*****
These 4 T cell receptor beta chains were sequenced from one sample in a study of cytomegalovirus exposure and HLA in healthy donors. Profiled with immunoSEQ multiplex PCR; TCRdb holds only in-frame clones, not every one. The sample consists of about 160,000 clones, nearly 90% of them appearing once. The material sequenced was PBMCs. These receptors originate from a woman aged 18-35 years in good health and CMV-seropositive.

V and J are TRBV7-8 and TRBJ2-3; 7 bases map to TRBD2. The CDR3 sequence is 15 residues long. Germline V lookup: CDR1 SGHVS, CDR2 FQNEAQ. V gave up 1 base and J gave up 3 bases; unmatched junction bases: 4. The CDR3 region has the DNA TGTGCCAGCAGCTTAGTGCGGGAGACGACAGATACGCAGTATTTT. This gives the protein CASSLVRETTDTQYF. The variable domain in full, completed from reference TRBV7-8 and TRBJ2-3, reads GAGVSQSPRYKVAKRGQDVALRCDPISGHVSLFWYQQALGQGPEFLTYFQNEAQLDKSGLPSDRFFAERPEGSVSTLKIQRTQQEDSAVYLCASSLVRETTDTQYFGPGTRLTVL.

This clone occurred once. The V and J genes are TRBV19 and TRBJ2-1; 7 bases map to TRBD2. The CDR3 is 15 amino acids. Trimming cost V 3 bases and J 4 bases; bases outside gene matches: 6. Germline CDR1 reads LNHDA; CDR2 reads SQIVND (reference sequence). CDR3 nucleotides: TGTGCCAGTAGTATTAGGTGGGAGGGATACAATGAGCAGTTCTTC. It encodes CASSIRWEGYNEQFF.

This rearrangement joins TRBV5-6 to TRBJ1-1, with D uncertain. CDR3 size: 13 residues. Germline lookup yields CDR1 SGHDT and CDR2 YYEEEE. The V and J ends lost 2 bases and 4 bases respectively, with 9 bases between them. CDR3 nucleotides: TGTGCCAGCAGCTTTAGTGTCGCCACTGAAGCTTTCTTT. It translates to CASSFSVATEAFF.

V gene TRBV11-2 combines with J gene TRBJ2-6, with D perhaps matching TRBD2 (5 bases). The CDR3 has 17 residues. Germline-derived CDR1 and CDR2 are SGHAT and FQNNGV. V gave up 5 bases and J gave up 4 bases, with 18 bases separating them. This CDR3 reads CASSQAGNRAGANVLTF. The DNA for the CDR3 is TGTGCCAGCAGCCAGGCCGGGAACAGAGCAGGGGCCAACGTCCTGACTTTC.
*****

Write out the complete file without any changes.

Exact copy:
These 4 T cell receptor beta chains were sequenced from one sample in a study of cytomegalovirus exposure and HLA in healthy donors. Profiled with immunoSEQ multiplex PCR; TCRdb holds only in-frame clones, not every one. The sample consists of about 160,000 clones, nearly 90% of them appearing once. The material sequenced was PBMCs. These receptors originate from a woman aged 18-35 years in good health and CMV-seropositive.

V and J are TRBV7-8 and TRBJ2-3; 7 bases map to TRBD2. The CDR3 sequence is 15 residues long. Germline V lookup: CDR1 SGHVS, CDR2 FQNEAQ. V gave up 1 base and J gave up 3 bases; unmatched junction bases: 4. The CDR3 region has the DNA TGTGCCAGCAGCTTAGTGCGGGAGACGACAGATACGCAGTATTTT. This gives the protein CASSLVRETTDTQYF. The variable domain in full, completed from reference TRBV7-8 and TRBJ2-3, reads GAGVSQSPRYKVAKRGQDVALRCDPISGHVSLFWYQQALGQGPEFLTYFQNEAQLDKSGLPSDRFFAERPEGSVSTLKIQRTQQEDSAVYLCASSLVRETTDTQYFGPGTRLTVL.

This clone occurred once. The V and J genes are TRBV19 and TRBJ2-1; 7 bases map to TRBD2. The CDR3 is 15 amino acids. Trimming cost V 3 bases and J 4 bases; bases outside gene matches: 6. Germline CDR1 reads LNHDA; CDR2 reads SQIVND (reference sequence). CDR3 nucleotides: TGTGCCAGTAGTATTAGGTGGGAGGGATACAATGAGCAGTTCTTC. It encodes CASSIRWEGYNEQFF.

This rearrangement joins TRBV5-6 to TRBJ1-1, with D uncertain. CDR3 size: 13 residues. Germline lookup yields CDR1 SGHDT and CDR2 YYEEEE. The V and J ends lost 2 bases and 4 bases respectively, with 9 bases between them. CDR3 nucleotides: TGTGCCAGCAGCTTTAGTGTCGCCACTGAAGCTTTCTTT. It translates to CASSFSVATEAFF.

V gene TRBV11-2 combines with J gene TRBJ2-6, with D perhaps matching TRBD2 (5 bases). The CDR3 has 17 residues. Germline-derived CDR1 and CDR2 are SGHAT and FQNNGV. V gave up 5 bases and J gave up 4 bases, with 18 bases separating them. This CDR3 reads CASSQAGNRAGANVLTF. The DNA for the CDR3 is TGTGCCAGCAGCCAGGCCGGGAACAGAGCAGGGGCCAACGTCCTGACTTTC.